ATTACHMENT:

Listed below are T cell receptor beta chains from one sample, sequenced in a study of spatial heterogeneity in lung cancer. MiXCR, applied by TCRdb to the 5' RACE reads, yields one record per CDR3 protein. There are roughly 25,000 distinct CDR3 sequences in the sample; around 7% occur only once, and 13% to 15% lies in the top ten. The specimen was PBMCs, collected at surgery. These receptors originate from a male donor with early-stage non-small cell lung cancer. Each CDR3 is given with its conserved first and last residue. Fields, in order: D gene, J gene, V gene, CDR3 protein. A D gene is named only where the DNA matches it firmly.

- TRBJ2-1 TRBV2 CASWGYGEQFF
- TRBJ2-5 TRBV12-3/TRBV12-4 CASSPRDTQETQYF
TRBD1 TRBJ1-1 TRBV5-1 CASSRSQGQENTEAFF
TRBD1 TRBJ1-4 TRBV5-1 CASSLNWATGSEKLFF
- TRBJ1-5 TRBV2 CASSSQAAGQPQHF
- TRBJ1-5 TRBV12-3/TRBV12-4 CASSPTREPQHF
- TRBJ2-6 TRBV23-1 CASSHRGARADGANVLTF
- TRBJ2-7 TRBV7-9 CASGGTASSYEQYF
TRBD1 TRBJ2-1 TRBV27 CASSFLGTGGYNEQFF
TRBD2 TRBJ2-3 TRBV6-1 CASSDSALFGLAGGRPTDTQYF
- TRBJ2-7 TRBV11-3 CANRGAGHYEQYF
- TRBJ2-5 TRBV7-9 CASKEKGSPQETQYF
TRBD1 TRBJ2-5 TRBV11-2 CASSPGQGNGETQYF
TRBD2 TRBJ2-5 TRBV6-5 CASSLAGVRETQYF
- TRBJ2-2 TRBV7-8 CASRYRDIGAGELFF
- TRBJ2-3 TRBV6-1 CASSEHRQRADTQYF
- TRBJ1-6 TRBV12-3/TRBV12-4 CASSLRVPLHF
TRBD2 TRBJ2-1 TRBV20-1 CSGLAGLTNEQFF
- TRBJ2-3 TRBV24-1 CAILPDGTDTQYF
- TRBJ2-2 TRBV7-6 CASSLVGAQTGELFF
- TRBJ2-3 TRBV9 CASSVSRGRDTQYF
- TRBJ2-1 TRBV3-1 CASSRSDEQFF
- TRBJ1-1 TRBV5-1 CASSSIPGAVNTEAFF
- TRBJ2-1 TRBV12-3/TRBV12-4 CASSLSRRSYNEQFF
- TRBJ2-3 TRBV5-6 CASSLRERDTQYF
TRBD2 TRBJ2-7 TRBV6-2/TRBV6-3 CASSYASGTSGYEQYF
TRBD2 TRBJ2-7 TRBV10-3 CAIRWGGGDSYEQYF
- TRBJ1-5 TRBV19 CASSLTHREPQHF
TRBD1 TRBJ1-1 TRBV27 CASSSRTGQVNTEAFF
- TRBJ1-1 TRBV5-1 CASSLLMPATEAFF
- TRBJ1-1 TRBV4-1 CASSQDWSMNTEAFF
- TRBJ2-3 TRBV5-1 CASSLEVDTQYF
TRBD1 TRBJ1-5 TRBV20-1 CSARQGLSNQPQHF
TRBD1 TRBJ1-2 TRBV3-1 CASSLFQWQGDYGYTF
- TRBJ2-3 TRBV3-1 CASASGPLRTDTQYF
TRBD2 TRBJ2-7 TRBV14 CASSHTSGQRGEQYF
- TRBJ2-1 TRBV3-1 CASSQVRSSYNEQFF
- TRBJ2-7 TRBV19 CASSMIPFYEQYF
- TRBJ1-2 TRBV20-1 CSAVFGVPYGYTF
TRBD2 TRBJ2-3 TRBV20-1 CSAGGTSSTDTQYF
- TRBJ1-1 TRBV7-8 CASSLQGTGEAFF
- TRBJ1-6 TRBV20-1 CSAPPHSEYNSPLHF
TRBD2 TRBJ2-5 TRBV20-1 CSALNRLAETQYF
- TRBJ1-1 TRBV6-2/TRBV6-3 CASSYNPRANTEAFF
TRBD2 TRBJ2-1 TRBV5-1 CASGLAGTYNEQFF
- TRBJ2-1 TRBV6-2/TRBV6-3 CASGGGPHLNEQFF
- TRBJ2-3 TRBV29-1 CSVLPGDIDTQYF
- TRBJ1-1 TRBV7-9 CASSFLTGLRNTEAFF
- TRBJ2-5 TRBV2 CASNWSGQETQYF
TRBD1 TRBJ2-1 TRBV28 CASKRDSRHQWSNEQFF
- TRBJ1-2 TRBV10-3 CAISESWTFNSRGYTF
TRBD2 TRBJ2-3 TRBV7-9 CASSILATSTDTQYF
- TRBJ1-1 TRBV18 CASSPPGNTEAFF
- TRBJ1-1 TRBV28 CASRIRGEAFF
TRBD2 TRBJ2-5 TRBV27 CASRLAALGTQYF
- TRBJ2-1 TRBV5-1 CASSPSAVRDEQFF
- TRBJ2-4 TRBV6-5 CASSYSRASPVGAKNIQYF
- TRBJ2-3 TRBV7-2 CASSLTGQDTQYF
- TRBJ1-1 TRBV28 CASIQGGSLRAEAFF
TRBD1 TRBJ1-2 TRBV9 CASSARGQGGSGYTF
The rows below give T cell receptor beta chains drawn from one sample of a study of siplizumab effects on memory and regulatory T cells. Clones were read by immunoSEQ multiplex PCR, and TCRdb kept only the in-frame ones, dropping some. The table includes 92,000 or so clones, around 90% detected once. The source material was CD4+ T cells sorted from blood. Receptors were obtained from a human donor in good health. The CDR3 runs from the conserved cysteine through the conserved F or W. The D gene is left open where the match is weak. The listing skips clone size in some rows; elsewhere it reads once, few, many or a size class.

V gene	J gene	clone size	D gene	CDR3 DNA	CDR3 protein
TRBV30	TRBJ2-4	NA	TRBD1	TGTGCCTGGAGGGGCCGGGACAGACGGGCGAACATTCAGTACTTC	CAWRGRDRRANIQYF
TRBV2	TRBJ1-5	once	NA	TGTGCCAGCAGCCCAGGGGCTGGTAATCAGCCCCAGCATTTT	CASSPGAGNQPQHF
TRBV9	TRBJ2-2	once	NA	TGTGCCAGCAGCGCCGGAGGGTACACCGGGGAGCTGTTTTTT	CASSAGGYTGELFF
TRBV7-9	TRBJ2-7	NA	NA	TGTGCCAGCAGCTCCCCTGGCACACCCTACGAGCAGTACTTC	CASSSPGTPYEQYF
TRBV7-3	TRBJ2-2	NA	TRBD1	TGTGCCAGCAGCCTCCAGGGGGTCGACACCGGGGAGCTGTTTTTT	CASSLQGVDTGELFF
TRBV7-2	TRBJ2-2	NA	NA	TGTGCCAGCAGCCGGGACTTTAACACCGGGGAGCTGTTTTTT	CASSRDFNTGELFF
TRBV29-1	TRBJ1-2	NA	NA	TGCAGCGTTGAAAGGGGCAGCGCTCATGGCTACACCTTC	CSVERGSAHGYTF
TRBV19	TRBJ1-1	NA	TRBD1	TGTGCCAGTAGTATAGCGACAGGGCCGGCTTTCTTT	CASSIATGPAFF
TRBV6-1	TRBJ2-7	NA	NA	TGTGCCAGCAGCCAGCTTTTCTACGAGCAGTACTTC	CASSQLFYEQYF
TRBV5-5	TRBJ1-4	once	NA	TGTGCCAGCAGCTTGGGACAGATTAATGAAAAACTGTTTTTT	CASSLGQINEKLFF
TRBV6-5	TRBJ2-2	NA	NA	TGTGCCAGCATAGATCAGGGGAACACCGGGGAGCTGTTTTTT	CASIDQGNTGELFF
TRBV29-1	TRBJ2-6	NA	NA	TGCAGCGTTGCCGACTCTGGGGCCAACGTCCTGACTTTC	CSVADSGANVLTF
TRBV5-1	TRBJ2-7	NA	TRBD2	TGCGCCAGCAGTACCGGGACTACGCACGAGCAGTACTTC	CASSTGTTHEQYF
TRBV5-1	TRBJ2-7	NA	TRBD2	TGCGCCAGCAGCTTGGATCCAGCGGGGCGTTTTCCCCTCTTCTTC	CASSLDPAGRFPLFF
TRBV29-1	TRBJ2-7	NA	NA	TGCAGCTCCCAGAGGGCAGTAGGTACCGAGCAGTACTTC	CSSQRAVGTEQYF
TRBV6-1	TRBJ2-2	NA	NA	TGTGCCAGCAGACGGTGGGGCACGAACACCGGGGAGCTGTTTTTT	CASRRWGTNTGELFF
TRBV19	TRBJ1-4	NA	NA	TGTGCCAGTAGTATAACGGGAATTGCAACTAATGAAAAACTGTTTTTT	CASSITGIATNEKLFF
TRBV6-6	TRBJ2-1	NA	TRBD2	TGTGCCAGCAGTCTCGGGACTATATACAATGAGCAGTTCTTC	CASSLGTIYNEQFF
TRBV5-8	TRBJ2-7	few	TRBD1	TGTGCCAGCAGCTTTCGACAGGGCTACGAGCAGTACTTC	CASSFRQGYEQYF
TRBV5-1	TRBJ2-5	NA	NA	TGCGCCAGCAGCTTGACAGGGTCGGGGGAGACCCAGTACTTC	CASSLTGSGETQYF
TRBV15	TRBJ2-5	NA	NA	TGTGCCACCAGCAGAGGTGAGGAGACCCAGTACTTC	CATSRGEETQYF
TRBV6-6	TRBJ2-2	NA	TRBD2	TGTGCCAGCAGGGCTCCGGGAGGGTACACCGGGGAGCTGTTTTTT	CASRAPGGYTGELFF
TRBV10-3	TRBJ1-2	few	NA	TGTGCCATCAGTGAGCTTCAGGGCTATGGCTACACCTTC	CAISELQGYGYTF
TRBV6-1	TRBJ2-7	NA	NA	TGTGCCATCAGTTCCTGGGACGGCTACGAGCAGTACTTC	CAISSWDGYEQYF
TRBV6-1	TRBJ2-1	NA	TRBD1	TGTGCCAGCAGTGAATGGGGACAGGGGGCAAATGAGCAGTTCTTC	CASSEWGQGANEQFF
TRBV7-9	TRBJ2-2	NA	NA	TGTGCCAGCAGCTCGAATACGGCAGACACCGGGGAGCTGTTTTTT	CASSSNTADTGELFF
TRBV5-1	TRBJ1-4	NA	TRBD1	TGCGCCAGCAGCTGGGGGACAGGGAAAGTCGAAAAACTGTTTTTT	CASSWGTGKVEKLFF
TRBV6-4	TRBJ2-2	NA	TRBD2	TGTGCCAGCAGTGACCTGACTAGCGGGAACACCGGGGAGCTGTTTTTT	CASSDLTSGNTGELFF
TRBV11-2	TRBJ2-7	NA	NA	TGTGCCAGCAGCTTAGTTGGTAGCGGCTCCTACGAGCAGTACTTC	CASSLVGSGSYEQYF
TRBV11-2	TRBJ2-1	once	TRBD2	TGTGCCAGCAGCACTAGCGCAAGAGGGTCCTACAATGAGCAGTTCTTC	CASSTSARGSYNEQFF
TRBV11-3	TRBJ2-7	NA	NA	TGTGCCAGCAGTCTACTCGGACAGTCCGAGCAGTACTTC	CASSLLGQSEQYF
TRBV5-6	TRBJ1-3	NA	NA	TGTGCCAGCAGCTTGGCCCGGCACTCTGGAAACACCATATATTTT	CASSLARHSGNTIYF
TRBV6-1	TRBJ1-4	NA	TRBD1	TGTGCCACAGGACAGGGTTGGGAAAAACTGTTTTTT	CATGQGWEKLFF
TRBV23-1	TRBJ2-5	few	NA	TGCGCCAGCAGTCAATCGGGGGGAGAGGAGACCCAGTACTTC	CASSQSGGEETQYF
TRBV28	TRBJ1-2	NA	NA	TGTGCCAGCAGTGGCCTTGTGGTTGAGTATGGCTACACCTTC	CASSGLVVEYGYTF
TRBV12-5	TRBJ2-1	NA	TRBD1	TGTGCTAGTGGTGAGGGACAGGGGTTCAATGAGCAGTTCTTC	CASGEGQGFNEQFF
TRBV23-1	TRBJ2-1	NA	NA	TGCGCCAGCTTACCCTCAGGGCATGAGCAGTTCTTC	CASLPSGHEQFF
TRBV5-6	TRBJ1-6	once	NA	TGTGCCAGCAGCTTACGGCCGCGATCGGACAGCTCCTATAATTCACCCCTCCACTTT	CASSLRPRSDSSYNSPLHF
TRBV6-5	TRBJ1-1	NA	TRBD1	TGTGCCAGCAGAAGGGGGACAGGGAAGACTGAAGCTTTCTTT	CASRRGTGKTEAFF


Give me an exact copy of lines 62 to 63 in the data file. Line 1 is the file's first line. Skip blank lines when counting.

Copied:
The rows below give T cell receptor beta chains drawn from one sample of a study of siplizumab effects on memory and regulatory T cells. Clones were read by immunoSEQ multiplex PCR, and TCRdb kept only the in-frame ones, dropping some. The table includes 92,000 or so clones, around 90% detected once. The source material was CD4+ T cells sorted from blood. Receptors were obtained from a human donor in good health. The CDR3 runs from the conserved cysteine through the conserved F or W. The D gene is left open where the match is weak. The listing skips clone size in some rows; elsewhere it reads once, few, many or a size class.

V gene	J gene	clone size	D gene	CDR3 DNA	CDR3 protein